2 0 1 6

Time isn’t linear, so viewing 2016 as a whole is a bit of a silly concept. None the less, it’s a marker, and whole lot has happened in the past 12 months.


At the start of 2016, I did the same thing as everyone else; I declared that it would be my year. That I was going to own it; I was going to be happy, and I was going to kick ass.

Cue January 3rd, and I was already making bad choices by deciding to go on a date with someone from Tinder. 6 months earlier had been a time that was… eventful… when it came to relationships - I was emotionally, mentally and financially abused by someone I thought loved me, or maybe once upon a time they had. I knew it wasn’t right; I did from the start, but I guess I was lonely. I’m not afraid to admit these things - they are normal human emotions, and talking about abuse should never be taboo or something to hide behind closed doors.

Regardless, I had my heart set on me. The Tinder thing was a tiny lapse in judgement.

I had a trip to America and Mexico planned, for 5 weeks. I hadn’t told my Editor at the magazine I worked for… and when I did, 5 weeks wasn’t going to work with my annual leave. So I did what any sane, responsible adult in an amazing full time job would do; I resigned (note: I was not sane and I’m cool with that) Due to this resignation, I actually forfeited my return flight from LAX, and chose to extend my time away.

I spent 3 weeks in Mexico, and 2 weeks in California with some of the best people I know. I laughed, hiked mountains, swam in cenotés, drank a lot of beer, took thousands of photos, melted in the heat of the Mexico sun and caught snowflakes on my tongue at the top of Yosemite falls.

Following this, I embarked on a solo adventure to Europe. Travelling alone was something I always wanted to do, and always admired in others, but was terrified to do myself. And you know what? It was absolutely terrifying, but absolutely incredible at the same time.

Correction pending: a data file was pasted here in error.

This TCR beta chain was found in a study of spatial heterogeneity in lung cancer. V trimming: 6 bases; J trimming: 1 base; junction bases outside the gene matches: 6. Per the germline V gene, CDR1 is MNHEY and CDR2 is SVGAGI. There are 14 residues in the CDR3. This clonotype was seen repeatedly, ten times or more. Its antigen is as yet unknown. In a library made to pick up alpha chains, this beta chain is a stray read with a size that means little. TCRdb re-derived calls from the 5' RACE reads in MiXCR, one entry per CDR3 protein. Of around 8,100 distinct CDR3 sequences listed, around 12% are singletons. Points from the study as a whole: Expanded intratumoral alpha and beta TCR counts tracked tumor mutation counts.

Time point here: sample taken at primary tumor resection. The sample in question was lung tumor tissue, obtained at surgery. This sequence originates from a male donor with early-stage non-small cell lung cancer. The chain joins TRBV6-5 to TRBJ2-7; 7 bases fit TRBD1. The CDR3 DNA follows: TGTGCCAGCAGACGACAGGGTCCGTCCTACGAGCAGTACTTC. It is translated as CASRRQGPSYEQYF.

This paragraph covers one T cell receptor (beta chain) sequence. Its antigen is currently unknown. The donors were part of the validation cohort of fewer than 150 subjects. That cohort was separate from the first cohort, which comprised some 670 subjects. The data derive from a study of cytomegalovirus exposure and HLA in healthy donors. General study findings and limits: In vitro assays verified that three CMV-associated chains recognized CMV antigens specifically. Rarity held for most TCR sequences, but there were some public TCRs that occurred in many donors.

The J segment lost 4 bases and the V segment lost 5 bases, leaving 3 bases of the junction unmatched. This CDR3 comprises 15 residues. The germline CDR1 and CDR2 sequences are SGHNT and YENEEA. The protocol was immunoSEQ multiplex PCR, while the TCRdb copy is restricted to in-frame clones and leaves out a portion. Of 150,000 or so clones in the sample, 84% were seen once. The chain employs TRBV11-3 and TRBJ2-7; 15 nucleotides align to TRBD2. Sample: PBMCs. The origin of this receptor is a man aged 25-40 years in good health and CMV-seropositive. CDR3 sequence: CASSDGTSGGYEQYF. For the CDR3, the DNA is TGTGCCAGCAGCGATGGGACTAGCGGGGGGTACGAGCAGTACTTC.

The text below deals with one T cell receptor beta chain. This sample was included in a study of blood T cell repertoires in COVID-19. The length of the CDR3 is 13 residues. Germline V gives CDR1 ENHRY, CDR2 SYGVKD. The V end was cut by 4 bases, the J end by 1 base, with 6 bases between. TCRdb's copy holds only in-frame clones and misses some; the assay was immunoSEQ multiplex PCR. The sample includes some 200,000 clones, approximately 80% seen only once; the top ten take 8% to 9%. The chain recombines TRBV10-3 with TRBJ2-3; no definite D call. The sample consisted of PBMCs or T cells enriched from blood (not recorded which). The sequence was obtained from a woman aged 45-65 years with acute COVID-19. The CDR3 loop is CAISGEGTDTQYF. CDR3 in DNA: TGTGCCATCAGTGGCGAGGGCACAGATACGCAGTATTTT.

Although, I’m not going to feed you some story about how it was the best time of my life and I made so many unforgettable friends doing it. There was an evening where I sat in a gutter in the suburbs of Rome and cried in to a bottle of 1€ wine. And then there were the days where I walked 20km with a smile plastered to my face and a camera to my hand, just to experience everything detail that I could.

I spent 5 weeks in Rome, where I also visitied Tivoli and Fiuggi. I looked after a lovely lady’s 6 cats in exchange for accomodation. I visited the same cafe for “un espresso e cornetto, per favore” most mornings (who humored my tragic attempts at speaking Italian) and I bought watercolour paints and a bottle of wine and sat in the Villa Borghese, painting as I watched the world go by. 

After this, I spent time in both Florence and Venice. I had my portrait drawn by an artist in Florence, because he wanted “something to do” and didn’t charge me (before proceeding to ask me on a date when he was done). It looked nothing like me. It rained nearly the whole time I was in Venice. I bailed on my plans of treating myself to a canal-side restaurant dinner, to get a slice of margarita pizza bigger than my head and a punnet of strawberries, and sat with my legs dangling over the edge of the Grand Canal.